Jack Lewis, Baron Lewis of Newnham
- For other uses, see Jack Lewis (disambiguation).
|Born||13 February 1928|
|Died||17 July 2014(aged 86)|
|Institutions||University of Sheffield
Imperial College London
University of Manchester
University College London
University of Cambridge
|Alma mater||University of London
University of Nottingham
|Notable awards||Davy Medal (1985)
Royal Medal (2004)
Education and personal life
Educated at Barrow Grammar School, he graduated in 1949 with a bachelor's degree in chemistry from the University of London, after which he moved to the University of Nottingham where he obtained his Ph.D.
In 1951 he married Elfreida Lamb. They had one son and one daughter.
In 1953 he was appointed lecturer at the University of Sheffield before returning to London in 1956 as a lecturer at Imperial College London. He was Professor of Chemistry at the University of Manchester from 1961 to 1967, University College London from 1967 to 1970, and the University of Cambridge from 1970 to 1995. He was also the first Warden of Robinson College, the newest of the Cambridge colleges, from its foundation in 1977 until 2001.
He was elected a Fellow of the Royal Society in Mar 1973  and was awarded their Davy Medal in 1985, and their Royal Medal in 2004. He was also an Honorary Fellow of the Royal Society of Chemistry, and its president from 1986–1988.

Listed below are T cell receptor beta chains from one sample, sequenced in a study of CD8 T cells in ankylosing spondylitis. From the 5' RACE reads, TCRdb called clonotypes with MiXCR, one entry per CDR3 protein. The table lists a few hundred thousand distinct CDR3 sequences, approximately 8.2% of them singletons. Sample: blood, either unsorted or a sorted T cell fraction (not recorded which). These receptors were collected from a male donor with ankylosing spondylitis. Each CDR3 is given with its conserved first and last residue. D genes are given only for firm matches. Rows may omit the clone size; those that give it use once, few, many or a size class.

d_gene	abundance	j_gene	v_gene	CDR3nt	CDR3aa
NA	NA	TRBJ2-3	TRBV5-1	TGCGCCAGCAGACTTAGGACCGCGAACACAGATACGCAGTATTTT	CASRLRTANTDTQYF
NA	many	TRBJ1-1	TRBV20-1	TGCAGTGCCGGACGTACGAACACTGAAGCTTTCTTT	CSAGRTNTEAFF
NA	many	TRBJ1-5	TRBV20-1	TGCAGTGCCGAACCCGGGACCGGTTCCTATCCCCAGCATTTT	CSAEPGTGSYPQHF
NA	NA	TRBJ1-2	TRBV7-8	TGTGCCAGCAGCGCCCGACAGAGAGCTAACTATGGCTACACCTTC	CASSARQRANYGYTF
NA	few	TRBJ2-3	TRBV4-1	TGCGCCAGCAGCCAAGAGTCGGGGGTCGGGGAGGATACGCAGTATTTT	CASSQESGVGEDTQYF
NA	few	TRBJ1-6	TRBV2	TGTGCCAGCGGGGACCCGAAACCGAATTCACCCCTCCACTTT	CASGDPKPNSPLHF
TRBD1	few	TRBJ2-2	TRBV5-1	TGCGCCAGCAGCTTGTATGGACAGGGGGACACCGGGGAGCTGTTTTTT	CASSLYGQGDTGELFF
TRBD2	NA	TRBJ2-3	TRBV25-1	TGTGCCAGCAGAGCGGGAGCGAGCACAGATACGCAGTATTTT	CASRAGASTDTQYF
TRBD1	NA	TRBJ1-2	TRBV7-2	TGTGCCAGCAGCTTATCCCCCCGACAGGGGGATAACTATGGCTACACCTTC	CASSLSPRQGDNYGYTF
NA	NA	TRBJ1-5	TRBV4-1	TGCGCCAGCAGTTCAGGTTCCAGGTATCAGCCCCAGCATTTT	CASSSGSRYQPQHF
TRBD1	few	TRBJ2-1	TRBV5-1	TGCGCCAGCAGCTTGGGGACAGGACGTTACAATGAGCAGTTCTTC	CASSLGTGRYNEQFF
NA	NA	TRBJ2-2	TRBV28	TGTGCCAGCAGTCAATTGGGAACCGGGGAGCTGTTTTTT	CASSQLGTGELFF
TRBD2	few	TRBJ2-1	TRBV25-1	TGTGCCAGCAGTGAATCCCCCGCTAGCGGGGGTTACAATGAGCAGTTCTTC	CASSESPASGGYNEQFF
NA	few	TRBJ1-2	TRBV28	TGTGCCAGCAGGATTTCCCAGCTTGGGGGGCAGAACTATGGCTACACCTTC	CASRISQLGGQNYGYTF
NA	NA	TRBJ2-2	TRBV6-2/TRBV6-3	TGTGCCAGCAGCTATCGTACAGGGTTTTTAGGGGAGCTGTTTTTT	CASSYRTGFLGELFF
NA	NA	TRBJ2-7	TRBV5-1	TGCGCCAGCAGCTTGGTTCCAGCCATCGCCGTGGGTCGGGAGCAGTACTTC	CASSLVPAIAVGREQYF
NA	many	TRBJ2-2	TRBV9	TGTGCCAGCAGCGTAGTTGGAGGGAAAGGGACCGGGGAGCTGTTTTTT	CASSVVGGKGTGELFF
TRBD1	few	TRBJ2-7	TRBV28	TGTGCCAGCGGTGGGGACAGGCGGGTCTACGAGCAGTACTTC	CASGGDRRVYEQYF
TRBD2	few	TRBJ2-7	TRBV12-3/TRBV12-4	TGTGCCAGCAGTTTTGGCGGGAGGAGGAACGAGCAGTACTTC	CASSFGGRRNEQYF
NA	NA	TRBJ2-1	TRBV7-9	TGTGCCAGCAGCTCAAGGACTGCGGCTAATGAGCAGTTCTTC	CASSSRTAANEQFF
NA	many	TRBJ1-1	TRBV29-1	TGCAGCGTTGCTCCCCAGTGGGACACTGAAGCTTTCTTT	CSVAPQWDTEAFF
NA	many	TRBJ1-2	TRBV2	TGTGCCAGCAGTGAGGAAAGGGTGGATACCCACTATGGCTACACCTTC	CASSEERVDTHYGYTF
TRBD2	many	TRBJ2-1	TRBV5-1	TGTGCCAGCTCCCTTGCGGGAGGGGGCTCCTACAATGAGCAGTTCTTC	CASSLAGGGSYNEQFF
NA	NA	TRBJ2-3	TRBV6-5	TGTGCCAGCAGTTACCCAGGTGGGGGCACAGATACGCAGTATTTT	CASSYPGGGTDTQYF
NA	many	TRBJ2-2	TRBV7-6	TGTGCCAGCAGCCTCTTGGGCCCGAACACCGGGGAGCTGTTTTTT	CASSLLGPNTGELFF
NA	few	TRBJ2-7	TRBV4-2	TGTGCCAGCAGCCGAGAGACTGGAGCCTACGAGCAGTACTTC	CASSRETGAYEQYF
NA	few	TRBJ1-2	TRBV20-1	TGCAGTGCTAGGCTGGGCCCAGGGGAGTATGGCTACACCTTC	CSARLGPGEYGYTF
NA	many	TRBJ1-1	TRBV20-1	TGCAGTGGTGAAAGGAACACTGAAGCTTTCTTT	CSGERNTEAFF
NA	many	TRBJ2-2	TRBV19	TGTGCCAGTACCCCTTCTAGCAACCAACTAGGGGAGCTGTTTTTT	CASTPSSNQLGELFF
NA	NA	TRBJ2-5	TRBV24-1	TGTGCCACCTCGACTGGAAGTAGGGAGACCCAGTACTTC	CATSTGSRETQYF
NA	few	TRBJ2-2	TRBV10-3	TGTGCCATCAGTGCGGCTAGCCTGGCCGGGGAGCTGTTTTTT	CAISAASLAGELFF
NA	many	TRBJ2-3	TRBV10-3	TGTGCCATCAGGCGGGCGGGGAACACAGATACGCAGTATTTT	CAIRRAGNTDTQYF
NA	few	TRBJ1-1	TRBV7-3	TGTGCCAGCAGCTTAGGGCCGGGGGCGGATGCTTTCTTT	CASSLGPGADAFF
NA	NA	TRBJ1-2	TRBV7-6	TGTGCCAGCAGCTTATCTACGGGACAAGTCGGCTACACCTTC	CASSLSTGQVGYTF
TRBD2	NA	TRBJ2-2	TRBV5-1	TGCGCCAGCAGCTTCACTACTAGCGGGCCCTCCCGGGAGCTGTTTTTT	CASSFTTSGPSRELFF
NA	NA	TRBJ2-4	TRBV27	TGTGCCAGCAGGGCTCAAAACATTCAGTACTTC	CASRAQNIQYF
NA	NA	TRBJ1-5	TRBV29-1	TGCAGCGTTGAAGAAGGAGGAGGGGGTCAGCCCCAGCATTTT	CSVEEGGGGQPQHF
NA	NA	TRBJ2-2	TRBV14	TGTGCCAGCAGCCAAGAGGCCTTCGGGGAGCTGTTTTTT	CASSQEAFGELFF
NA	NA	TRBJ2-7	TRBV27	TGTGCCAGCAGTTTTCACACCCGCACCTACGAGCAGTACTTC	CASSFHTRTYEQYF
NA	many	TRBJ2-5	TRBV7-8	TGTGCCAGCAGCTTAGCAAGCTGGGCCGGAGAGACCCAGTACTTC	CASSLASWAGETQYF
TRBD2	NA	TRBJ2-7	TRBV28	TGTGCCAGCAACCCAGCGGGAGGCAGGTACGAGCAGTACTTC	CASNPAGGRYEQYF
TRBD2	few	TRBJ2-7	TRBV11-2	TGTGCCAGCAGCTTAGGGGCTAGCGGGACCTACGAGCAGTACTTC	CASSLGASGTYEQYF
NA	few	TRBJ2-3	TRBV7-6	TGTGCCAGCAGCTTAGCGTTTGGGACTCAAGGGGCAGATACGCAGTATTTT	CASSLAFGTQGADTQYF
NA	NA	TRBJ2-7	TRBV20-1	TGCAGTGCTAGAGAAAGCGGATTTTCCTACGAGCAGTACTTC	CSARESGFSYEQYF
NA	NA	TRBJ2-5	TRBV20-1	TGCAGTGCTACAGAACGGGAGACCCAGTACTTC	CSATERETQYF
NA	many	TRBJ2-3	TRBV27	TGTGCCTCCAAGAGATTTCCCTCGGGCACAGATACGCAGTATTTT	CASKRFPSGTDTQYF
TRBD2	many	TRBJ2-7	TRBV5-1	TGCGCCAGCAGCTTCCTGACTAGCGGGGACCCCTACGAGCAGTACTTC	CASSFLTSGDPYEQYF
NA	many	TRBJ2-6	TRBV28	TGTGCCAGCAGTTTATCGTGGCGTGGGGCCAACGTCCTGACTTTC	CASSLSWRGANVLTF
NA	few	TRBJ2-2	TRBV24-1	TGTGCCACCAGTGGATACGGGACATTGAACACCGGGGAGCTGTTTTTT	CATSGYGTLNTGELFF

He was knighted in 1982 and created Baron Lewis of Newnham of Newnham in the County of Cambridgeshire on 8 February 1989. He was a member of the House of Lords, where he sat as a cross bencher and was a member of a number of Select Committees on Science and Technology. He was also a member of the Advisory Council for the Campaign for Science and Engineering. In 1993, he was made an Honorary Fellow of the University of Central Lancashire. In 1995, he was awarded an Honorary Degree (Doctor of Science) by the University of Bath. In 1998 he became the fourth Chairman of the Standing Committee on Structural Safety, serving until 2002.
Lewis's early career was dedicated to magnetic properties of metal complexes. He achieved significant acclaim for contributions to metal carbonyl clusters. Together with his long time collaborator Brian F. G. Johnson, his research group discovered many structurally unusual compounds. Illustrative of their achievements is their synthesis of super tetrahedron [Os10C(CO)24]2−.
When Lewis died, Robinson College flew its flag at half mast. A memorial service in his memory was held in the college's chapel on 28 February 2015, the day after a symposium on his work, chaired by Emeritus Professor Brian Johnson. A staircase erected in his honour in the chapel is inscribed with his name and the words "his wisdom shaped this college". Donations in his memory were used to create the "Lewis Research Studentship in Chemistry", a three-year graduate studentship in Chemistry at Robinson College.
- Black, A. Who's Who. London: A. & C. Black.
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- "Honorary Fellows". uclan.ac.uk. University of Central Lancashire. Retrieved 15 January 2015.
- "Honorary Graduates 1989 to present". bath.ac.uk. University of Bath. Retrieved 18 February 2012.
- Jackson, Peter F.; Johnson, Brian F. G.; Lewis, Jack; Nelson, William J. H.; McPartlin, Mary (1982). "The synthesis of the cluster dianion [Os10C(CO)24]2− by pyrolysis. X-Ray structure analysis of [N(PPh3)2]2[Os10C(CO)24] and [Os5C(CO)14H(NC5H4)]". Journal of the Chemical Society, Dalton Transactions (10): 2099. doi:10.1039/DT9820002099.
- Gamlen, G (April 2015). "A Great Man". RSC news (Royal Society of Chemistry).
- "Lord Lewis Memorial Symposium". University of Cambridge. Retrieved 21 April 2015.